It is certainly difficult to go through this Psalm without recognising the call to praise. The beginning and the ending couch this Psalm in words to encourage praise.
Note how personal the writer King David is as he expresses himself.
“Praise the Lord, my soul; all my inmost being, praise his holy name. Praise the Lord, my soul, and forget not all his benefits” in v1-2.
And in v20-22,
“Praise the Lord, you his angels, you mighty ones who do his bidding, who obey his word. Praise the Lord, all his heavenly hosts, you his servants who do his will. Praise the Lord, all his works everywhere in his dominion. Praise the Lord, my soul.”
This is something deeply personal, something coming deep from within here. It is like David is willing himself to praise.
There are times, aren’t there, when we have to will ourselves to do something. Whether it is chores around the house to trying to work through our emotions in a lockdown due to a global pandemic. Here David sounds like he is willing himself to praise. Like the marathon runner willing herself to get to the finish line so too David is willing himself to praise.
Often praise, encouragement and thanks don’t come easy. Often we can be so consumed with our own self and all the problems we have to deal with that we soon forget or fall out of habit of praise, of thankfulness, of gratitude. Here we get the sense of David, writing in reflection from years of experience, willing himself to praise God for who he is and what he has done.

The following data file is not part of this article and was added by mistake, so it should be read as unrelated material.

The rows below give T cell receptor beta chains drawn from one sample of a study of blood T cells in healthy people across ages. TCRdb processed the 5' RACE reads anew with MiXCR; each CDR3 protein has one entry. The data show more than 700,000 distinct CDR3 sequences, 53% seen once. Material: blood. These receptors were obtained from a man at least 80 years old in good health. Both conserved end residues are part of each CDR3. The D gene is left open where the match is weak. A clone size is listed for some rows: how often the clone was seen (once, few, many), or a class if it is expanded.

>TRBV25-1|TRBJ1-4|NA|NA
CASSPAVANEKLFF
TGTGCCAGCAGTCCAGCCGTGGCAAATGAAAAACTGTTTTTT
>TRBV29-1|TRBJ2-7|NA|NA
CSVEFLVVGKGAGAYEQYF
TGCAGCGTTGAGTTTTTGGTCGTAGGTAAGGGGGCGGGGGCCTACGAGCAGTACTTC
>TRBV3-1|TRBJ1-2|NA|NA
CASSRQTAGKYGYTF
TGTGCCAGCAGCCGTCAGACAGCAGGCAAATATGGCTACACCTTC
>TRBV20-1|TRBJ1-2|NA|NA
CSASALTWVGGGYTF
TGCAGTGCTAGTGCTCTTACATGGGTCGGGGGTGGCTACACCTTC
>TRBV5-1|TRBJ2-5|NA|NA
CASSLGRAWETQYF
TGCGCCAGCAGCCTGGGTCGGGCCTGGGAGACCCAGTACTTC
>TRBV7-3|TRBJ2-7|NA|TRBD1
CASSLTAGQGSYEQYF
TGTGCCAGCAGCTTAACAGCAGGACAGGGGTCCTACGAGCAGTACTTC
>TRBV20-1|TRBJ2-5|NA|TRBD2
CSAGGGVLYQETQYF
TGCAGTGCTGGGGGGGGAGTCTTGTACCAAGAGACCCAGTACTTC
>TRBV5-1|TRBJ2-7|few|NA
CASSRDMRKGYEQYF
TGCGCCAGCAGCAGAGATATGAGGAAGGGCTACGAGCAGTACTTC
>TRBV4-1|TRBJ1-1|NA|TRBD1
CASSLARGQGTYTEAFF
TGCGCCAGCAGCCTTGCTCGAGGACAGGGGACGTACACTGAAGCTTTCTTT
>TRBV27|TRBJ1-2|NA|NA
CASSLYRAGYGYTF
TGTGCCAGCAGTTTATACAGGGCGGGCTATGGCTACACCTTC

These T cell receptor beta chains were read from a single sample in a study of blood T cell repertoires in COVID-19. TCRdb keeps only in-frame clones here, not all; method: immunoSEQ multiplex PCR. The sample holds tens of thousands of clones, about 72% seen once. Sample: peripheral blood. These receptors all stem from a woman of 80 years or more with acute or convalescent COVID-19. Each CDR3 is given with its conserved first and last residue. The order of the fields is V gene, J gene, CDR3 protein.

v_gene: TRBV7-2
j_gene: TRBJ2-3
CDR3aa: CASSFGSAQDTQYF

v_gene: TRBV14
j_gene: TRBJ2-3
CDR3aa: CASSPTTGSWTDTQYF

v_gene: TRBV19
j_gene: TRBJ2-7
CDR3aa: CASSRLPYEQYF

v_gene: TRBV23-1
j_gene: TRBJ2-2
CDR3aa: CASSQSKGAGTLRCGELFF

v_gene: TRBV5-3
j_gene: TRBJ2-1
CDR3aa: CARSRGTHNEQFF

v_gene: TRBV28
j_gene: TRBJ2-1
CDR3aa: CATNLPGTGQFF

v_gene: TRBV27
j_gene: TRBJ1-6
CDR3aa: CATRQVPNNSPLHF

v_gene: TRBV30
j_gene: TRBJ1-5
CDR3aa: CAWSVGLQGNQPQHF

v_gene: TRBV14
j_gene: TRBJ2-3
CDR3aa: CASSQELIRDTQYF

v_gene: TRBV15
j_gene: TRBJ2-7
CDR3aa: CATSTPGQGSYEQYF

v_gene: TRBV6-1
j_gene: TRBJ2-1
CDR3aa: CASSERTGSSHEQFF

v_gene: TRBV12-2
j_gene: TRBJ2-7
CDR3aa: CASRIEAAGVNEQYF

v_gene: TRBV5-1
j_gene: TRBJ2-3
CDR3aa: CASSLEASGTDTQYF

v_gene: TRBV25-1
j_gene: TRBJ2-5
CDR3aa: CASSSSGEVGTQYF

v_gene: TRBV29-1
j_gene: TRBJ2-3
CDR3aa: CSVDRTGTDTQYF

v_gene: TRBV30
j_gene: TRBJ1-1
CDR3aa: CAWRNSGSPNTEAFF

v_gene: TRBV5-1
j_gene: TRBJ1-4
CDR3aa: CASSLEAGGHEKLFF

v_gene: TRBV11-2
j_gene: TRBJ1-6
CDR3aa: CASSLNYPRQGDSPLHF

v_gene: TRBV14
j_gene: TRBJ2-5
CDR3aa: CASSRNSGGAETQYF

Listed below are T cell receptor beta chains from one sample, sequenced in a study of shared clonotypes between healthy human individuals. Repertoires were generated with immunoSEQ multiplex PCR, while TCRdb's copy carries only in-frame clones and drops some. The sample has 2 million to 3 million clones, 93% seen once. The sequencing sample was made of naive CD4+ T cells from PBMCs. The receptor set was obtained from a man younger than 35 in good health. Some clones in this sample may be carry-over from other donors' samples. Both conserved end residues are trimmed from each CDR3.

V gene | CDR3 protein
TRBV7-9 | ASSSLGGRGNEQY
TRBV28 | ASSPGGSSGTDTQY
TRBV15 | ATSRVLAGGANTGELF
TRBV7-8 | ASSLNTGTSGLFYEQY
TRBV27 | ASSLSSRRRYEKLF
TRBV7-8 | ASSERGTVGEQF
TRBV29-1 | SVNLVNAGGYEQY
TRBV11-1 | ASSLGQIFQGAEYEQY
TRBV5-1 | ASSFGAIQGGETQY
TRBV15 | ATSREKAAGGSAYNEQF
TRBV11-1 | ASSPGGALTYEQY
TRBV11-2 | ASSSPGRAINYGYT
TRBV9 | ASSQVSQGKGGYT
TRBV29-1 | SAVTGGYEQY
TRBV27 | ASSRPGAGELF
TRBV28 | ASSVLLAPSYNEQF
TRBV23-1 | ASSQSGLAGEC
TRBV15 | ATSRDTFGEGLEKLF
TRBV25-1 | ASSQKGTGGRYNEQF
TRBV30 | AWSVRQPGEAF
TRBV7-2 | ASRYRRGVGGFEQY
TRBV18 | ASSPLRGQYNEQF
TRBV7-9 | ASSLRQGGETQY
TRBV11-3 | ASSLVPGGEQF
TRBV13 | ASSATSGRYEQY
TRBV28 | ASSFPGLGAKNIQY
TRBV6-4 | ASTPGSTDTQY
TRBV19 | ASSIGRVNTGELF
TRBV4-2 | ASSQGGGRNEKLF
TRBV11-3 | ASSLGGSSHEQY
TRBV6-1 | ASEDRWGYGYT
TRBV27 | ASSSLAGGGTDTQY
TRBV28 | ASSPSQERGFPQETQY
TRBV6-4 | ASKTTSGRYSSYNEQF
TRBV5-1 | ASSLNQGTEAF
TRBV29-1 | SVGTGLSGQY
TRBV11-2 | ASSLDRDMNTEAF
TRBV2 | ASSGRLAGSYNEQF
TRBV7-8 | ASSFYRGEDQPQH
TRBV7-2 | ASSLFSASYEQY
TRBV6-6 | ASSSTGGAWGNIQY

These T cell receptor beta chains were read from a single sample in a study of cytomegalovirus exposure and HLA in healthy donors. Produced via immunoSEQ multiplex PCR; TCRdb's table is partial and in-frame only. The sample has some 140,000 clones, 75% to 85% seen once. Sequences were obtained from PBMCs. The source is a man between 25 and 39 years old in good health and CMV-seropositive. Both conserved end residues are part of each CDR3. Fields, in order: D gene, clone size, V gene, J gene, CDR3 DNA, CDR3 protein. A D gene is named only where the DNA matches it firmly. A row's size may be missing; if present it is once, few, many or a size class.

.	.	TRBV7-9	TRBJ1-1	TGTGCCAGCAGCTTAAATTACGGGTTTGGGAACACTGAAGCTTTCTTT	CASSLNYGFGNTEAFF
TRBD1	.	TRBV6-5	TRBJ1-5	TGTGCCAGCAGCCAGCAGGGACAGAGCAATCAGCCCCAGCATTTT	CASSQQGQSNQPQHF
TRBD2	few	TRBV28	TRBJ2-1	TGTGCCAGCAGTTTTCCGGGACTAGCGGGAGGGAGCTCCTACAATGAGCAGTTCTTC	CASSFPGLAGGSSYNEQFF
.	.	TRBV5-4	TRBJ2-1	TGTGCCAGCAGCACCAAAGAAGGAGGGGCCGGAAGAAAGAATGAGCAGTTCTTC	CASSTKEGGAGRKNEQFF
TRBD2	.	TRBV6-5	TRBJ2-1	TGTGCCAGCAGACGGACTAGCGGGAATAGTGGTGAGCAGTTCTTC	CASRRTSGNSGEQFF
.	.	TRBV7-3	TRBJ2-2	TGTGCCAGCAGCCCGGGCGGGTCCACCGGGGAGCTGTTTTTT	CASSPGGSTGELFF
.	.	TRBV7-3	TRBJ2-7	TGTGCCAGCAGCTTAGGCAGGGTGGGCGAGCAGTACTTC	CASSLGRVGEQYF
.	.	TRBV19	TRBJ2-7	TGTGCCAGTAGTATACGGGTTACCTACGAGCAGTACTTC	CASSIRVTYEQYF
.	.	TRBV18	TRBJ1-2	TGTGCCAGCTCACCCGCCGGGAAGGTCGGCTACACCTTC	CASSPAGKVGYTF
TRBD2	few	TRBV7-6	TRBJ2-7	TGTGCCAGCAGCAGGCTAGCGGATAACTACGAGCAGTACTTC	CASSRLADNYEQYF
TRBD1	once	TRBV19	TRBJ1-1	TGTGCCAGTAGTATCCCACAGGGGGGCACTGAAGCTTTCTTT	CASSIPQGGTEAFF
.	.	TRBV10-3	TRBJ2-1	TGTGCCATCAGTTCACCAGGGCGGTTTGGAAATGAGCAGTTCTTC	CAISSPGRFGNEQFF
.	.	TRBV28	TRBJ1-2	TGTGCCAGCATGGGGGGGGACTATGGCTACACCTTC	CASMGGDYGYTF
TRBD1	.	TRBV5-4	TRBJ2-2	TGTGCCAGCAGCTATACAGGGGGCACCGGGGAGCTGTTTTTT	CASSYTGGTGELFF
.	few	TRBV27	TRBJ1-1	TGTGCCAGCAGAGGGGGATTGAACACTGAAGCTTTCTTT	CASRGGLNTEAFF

For David realises all of what God has done. Not only for him personally, but also for the whole of humanity. He remembers God and all his deeds and dwells on the action of his compassionate God, which in turn draws him to praise.
As we close this three-part series on Psalm 103 I encourage you to remember, dwell, and praise God this week.
It has been a tough 12 months.
You may have taken the opportunity to sit with God and spend more time with him this year. But, in the conversations I’m having with people I suspect the majority have not. And so I wonder whether this might be a good time to spend some time with the Lord.
If you’re one who is in a habit of doing so, I encourage you to keep going.
But, if you’re one who hasn’t sat with God, opened his scriptures, read and thought of the things of God in a while then I encourage you to do so this week.
Take 30-60 minutes. Open a Psalm, maybe even this one. Write down a few things that strike you as you read it. Pray about what is on your heart. Express those fears and worries and anxieties to God. And dwell for a period of time, something we’re not used to, on your compassionate God who is slow to anger and abounding in love.
Because when you do, experience tells me that the Lord will meet you where you are at and will draw you toward praise just as David is here.
It will do your soul and your life much benefit.